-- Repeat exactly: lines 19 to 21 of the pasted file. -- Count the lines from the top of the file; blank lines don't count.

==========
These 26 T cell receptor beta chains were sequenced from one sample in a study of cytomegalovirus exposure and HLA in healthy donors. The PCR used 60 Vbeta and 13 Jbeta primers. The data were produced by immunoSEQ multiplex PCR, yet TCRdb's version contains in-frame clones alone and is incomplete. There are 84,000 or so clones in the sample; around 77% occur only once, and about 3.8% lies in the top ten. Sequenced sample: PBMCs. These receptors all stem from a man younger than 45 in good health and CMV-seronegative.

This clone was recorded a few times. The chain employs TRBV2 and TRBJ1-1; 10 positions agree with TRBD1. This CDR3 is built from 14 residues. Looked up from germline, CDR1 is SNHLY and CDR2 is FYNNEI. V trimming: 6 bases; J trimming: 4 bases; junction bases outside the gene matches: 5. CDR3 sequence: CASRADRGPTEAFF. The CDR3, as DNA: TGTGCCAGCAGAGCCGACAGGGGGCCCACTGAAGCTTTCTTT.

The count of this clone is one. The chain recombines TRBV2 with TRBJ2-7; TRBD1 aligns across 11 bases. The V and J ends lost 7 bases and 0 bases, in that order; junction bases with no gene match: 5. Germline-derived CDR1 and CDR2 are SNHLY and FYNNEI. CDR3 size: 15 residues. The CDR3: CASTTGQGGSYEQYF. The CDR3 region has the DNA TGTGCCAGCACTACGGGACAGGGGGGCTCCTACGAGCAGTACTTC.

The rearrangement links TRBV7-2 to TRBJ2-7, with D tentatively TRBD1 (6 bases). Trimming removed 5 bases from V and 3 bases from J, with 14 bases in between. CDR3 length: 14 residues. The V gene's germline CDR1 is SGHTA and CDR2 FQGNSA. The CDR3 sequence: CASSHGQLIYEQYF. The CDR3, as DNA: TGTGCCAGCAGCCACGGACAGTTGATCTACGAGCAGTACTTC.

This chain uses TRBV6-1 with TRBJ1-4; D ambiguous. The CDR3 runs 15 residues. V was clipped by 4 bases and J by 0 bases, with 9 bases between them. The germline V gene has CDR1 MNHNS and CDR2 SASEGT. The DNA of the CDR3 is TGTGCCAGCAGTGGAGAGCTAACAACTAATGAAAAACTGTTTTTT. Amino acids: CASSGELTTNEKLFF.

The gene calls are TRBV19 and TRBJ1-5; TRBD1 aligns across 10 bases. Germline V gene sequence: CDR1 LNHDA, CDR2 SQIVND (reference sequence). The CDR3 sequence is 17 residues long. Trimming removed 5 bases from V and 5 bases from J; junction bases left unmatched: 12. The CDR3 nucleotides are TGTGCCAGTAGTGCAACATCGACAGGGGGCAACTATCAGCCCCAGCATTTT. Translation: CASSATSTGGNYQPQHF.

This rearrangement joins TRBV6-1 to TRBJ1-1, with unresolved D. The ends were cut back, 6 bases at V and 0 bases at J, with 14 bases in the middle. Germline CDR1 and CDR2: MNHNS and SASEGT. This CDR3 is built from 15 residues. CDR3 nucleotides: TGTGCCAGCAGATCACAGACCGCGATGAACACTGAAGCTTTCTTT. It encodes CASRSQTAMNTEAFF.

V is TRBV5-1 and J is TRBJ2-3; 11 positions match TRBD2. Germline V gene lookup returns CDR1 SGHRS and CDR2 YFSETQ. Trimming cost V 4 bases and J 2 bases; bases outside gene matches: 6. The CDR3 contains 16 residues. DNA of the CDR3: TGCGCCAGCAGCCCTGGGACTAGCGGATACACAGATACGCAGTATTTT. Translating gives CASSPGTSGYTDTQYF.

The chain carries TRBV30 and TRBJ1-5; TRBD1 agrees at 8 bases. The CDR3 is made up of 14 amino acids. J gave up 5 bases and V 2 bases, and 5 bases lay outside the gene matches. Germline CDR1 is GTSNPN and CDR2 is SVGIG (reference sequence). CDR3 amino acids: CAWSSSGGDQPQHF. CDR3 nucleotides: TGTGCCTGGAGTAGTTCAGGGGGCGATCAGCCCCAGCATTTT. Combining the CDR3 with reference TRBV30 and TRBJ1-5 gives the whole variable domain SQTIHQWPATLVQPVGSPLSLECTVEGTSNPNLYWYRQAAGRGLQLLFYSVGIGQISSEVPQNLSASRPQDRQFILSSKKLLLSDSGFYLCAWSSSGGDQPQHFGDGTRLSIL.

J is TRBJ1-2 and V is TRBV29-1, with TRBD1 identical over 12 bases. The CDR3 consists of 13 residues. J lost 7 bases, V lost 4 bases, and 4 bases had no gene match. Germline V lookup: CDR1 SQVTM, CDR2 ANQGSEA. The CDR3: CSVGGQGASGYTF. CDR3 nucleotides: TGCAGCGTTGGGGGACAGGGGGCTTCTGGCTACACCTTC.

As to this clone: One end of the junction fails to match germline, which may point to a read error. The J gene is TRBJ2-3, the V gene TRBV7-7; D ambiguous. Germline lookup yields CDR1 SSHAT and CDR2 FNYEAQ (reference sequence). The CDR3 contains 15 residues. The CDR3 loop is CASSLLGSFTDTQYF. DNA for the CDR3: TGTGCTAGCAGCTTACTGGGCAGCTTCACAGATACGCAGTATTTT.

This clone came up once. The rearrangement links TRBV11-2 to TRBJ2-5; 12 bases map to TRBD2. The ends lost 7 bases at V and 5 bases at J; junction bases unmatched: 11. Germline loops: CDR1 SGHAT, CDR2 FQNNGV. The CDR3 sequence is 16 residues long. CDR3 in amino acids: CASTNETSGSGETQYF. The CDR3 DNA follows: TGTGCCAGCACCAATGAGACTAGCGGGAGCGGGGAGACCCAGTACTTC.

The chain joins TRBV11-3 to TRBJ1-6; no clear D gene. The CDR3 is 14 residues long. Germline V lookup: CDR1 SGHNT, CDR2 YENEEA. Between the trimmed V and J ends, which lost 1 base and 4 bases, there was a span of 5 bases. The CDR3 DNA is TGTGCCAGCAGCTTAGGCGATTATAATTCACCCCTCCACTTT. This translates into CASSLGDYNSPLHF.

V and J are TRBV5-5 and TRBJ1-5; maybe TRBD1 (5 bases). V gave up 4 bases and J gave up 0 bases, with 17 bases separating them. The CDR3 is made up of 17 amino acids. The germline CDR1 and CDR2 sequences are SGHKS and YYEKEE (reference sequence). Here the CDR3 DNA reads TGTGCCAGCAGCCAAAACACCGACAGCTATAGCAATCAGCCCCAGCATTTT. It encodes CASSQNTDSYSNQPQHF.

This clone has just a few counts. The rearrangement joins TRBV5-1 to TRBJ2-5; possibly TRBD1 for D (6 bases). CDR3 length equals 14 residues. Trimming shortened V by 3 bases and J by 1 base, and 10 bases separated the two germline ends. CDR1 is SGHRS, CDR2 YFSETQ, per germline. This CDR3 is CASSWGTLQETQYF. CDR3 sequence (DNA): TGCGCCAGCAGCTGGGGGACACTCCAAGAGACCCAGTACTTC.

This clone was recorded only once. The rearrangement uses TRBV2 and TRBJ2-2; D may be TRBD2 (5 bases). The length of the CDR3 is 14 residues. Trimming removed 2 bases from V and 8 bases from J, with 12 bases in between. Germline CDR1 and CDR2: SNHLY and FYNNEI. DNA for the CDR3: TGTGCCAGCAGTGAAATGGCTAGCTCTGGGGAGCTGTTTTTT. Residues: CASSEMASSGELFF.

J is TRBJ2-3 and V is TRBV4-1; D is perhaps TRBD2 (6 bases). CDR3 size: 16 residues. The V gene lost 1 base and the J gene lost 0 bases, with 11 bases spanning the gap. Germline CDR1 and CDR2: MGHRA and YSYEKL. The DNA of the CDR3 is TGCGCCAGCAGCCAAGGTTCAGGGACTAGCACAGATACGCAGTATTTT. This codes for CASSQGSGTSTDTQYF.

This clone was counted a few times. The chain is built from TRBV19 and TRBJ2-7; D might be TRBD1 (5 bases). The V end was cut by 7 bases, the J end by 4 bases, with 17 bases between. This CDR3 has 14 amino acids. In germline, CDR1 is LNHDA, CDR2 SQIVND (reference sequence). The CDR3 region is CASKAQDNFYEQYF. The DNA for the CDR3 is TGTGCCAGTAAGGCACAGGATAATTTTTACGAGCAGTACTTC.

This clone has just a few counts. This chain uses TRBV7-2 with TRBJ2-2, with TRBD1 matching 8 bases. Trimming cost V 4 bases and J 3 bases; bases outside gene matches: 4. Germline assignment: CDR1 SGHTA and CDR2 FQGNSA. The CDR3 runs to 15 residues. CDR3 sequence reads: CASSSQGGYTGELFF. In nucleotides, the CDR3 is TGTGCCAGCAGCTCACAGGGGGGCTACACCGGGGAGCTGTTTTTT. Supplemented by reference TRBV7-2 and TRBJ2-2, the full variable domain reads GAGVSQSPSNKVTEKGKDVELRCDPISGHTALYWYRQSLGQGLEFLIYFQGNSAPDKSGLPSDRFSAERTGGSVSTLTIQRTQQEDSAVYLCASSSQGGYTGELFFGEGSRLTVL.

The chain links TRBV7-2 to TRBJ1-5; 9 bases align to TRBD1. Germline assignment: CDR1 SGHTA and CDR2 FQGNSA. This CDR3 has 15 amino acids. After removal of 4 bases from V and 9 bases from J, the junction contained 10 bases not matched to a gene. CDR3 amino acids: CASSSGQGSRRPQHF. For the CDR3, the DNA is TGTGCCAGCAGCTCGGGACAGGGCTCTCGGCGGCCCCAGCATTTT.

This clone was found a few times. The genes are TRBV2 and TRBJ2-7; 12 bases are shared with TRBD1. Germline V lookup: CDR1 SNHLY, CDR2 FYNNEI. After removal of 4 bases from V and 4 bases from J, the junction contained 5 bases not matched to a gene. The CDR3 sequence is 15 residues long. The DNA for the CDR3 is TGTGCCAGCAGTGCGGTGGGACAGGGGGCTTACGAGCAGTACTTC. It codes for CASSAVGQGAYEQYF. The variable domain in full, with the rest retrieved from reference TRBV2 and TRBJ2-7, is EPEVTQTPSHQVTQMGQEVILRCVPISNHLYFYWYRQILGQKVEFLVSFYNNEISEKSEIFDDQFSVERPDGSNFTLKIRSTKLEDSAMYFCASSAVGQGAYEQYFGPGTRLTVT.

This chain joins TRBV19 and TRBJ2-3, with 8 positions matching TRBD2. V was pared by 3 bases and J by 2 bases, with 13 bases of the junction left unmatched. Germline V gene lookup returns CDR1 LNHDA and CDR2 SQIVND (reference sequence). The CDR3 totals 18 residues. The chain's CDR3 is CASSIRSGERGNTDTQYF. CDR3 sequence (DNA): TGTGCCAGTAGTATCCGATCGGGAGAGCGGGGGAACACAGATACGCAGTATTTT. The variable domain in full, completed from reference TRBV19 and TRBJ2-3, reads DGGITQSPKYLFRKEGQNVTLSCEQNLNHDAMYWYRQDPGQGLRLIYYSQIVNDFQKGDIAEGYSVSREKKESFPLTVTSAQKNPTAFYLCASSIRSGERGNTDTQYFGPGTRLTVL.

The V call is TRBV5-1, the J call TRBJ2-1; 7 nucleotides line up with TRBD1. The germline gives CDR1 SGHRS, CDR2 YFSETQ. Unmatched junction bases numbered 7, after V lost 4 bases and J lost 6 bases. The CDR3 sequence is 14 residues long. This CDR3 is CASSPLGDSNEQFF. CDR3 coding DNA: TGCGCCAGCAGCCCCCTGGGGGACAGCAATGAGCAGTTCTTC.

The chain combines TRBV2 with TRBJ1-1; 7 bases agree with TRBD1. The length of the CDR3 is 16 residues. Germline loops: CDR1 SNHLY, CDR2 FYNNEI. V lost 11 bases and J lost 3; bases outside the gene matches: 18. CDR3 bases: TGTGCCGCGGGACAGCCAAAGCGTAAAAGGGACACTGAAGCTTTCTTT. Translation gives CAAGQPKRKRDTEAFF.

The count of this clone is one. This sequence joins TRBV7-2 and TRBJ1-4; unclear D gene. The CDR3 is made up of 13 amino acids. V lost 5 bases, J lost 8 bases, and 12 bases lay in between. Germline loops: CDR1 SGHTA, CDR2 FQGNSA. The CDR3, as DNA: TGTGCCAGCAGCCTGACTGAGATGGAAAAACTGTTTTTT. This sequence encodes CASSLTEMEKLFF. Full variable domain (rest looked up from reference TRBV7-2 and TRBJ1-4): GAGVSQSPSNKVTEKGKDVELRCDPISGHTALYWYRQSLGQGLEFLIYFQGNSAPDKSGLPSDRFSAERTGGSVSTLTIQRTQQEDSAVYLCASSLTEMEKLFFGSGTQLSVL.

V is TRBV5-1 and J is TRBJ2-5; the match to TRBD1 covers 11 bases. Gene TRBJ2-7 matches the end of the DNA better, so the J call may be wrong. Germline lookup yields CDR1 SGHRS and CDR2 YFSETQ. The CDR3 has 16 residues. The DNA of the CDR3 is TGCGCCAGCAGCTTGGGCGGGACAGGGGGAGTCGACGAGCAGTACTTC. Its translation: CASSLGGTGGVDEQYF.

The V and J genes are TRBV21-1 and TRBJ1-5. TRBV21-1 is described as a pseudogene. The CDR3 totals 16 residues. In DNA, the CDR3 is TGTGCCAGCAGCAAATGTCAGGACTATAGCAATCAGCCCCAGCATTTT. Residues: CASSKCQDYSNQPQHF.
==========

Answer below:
This clone has just a few counts. This chain uses TRBV7-2 with TRBJ2-2, with TRBD1 matching 8 bases. Trimming cost V 4 bases and J 3 bases; bases outside gene matches: 4. Germline assignment: CDR1 SGHTA and CDR2 FQGNSA. The CDR3 runs to 15 residues. CDR3 sequence reads: CASSSQGGYTGELFF. In nucleotides, the CDR3 is TGTGCCAGCAGCTCACAGGGGGGCTACACCGGGGAGCTGTTTTTT. Supplemented by reference TRBV7-2 and TRBJ2-2, the full variable domain reads GAGVSQSPSNKVTEKGKDVELRCDPISGHTALYWYRQSLGQGLEFLIYFQGNSAPDKSGLPSDRFSAERTGGSVSTLTIQRTQQEDSAVYLCASSSQGGYTGELFFGEGSRLTVL.

The chain links TRBV7-2 to TRBJ1-5; 9 bases align to TRBD1. Germline assignment: CDR1 SGHTA and CDR2 FQGNSA. This CDR3 has 15 amino acids. After removal of 4 bases from V and 9 bases from J, the junction contained 10 bases not matched to a gene. CDR3 amino acids: CASSSGQGSRRPQHF. For the CDR3, the DNA is TGTGCCAGCAGCTCGGGACAGGGCTCTCGGCGGCCCCAGCATTTT.

This clone was found a few times. The genes are TRBV2 and TRBJ2-7; 12 bases are shared with TRBD1. Germline V lookup: CDR1 SNHLY, CDR2 FYNNEI. After removal of 4 bases from V and 4 bases from J, the junction contained 5 bases not matched to a gene. The CDR3 sequence is 15 residues long. The DNA for the CDR3 is TGTGCCAGCAGTGCGGTGGGACAGGGGGCTTACGAGCAGTACTTC. It codes for CASSAVGQGAYEQYF. The variable domain in full, with the rest retrieved from reference TRBV2 and TRBJ2-7, is EPEVTQTPSHQVTQMGQEVILRCVPISNHLYFYWYRQILGQKVEFLVSFYNNEISEKSEIFDDQFSVERPDGSNFTLKIRSTKLEDSAMYFCASSAVGQGAYEQYFGPGTRLTVT.